President Barack Obama defended his trade agenda Friday during a press conference with Italian Prime Minister Matteo Renzi, while acknowledging opposition from members of his own party to a deal that’s working its way through Congress.
“The politics around trade has always been tough, particularly in the Democratic party, because people have memories of outsourcing and job loss,” Obama said, adding that the country had learned lessons from these past experiences and new deals with Asia and Europe would have labor protections.
He particularly noted the strong opposition to the proposed Trans-Pacific Partnership and Transatlantic Trade and Investment Partnership have faced from a core part of the Democratic constituency: unions.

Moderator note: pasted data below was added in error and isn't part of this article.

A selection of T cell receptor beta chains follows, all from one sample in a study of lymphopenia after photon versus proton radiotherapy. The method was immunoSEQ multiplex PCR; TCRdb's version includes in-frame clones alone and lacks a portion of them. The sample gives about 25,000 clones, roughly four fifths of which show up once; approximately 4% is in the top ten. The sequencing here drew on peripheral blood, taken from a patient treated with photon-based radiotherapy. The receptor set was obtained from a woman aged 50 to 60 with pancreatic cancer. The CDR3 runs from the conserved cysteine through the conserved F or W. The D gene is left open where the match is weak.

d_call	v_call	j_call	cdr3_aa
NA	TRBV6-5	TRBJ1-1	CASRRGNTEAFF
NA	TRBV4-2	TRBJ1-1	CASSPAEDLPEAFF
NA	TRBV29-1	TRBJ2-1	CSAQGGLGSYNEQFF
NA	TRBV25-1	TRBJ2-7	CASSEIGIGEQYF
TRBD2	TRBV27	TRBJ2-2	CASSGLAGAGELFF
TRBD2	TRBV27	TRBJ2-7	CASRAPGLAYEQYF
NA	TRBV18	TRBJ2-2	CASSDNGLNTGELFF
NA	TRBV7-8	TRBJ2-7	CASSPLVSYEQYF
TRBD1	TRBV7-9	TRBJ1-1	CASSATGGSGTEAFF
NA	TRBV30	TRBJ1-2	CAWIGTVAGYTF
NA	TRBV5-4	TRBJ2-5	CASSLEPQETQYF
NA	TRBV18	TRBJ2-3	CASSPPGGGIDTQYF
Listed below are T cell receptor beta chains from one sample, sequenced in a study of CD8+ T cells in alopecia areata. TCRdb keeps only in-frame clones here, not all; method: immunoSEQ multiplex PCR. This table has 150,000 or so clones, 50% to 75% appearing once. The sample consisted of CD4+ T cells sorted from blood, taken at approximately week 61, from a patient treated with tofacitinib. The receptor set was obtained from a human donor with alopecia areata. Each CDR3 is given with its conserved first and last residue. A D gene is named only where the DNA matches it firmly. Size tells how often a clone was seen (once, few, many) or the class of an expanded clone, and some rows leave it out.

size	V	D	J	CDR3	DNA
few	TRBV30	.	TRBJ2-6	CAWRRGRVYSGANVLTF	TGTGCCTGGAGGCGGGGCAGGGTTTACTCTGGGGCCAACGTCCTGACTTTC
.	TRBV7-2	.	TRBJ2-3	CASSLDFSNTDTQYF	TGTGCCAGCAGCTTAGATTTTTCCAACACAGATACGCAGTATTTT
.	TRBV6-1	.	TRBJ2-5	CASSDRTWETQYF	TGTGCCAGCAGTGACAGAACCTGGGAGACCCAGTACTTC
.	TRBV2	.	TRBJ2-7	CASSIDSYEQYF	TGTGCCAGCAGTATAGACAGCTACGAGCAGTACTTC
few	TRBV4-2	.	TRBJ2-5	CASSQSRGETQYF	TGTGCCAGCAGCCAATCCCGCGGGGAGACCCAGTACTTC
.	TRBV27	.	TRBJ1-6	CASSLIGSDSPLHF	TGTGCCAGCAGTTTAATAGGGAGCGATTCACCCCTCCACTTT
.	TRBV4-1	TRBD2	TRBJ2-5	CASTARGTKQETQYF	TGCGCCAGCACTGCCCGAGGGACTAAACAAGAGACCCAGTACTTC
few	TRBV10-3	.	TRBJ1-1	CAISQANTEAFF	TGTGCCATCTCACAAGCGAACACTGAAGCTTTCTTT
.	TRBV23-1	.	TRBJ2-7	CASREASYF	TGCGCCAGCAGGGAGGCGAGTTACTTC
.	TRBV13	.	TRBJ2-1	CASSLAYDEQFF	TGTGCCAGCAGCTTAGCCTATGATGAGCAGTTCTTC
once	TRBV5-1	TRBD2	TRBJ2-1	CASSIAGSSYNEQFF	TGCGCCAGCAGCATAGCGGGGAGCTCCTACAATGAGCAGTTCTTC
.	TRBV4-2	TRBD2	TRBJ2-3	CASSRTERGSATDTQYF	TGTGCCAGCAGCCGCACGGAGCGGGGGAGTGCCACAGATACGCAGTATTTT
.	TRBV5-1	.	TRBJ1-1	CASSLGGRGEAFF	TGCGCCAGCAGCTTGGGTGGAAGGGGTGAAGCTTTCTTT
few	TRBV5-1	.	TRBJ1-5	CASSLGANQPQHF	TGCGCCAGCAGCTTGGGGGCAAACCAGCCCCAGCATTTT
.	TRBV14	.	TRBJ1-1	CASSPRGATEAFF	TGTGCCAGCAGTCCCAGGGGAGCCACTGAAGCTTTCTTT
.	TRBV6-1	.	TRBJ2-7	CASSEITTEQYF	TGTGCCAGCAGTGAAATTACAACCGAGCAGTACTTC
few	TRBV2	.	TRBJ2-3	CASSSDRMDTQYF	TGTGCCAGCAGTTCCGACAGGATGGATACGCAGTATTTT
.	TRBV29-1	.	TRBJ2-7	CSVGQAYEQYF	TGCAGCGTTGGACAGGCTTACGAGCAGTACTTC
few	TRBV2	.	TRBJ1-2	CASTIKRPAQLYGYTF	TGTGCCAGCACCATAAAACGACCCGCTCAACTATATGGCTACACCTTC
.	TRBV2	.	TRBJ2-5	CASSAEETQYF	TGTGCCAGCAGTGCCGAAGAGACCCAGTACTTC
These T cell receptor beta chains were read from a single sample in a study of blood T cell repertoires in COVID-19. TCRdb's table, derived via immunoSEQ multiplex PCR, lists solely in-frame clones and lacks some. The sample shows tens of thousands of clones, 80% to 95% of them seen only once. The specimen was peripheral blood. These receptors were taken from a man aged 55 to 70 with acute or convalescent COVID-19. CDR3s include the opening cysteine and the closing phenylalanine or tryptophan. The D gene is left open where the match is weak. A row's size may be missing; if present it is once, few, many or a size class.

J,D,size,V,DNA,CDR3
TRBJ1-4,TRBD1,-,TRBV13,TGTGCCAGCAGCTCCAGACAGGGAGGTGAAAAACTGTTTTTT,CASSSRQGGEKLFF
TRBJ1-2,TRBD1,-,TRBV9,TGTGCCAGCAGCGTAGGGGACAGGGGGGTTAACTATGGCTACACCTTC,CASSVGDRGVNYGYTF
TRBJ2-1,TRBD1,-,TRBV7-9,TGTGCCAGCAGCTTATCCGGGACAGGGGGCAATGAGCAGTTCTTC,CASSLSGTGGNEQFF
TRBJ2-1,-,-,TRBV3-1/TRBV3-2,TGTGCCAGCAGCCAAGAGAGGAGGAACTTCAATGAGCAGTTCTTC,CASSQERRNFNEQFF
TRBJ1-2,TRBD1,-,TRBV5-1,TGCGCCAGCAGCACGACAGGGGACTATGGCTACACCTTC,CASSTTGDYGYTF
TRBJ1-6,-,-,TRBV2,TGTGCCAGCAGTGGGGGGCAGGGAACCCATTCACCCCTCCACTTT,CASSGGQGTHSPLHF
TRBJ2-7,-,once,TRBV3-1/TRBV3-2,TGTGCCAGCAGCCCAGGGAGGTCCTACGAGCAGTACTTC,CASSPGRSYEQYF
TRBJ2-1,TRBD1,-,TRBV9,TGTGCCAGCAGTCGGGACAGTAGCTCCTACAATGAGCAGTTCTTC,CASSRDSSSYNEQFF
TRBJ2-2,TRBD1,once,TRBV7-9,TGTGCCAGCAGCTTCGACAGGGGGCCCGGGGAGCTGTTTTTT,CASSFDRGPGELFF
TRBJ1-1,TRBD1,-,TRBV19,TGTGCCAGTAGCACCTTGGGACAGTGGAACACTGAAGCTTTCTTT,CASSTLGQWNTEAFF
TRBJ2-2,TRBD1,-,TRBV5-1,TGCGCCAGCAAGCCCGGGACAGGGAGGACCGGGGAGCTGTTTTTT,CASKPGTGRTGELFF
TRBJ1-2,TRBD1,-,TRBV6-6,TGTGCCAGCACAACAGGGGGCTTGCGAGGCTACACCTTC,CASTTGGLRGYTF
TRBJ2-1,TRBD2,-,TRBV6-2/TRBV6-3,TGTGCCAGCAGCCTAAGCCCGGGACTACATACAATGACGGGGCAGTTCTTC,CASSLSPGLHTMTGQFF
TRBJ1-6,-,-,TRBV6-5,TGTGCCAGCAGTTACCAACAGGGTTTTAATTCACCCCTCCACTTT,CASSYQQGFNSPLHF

Obama emphasized the importance of the prior deal, noting that 95% of the world’s markets are outside U.S. borders, with the fastest growing markets in Asia. He stressed that it was imperative for the United States to have a role in shaping trade regulations so that American businesses did not get excluded from these markets.
He referenced the lack of American made cars in Japan, saying “The current situation is not working for us and I don’t know why is it that folks would be opposed to us opening up the Japanese market more for U.S. autos or U.S. beef. It doesn’t make any sense. “
Top Congressional lawmakers announced Thursday they had reached an agreement on a bill that would give the President the ability to “fast-track” trade deals.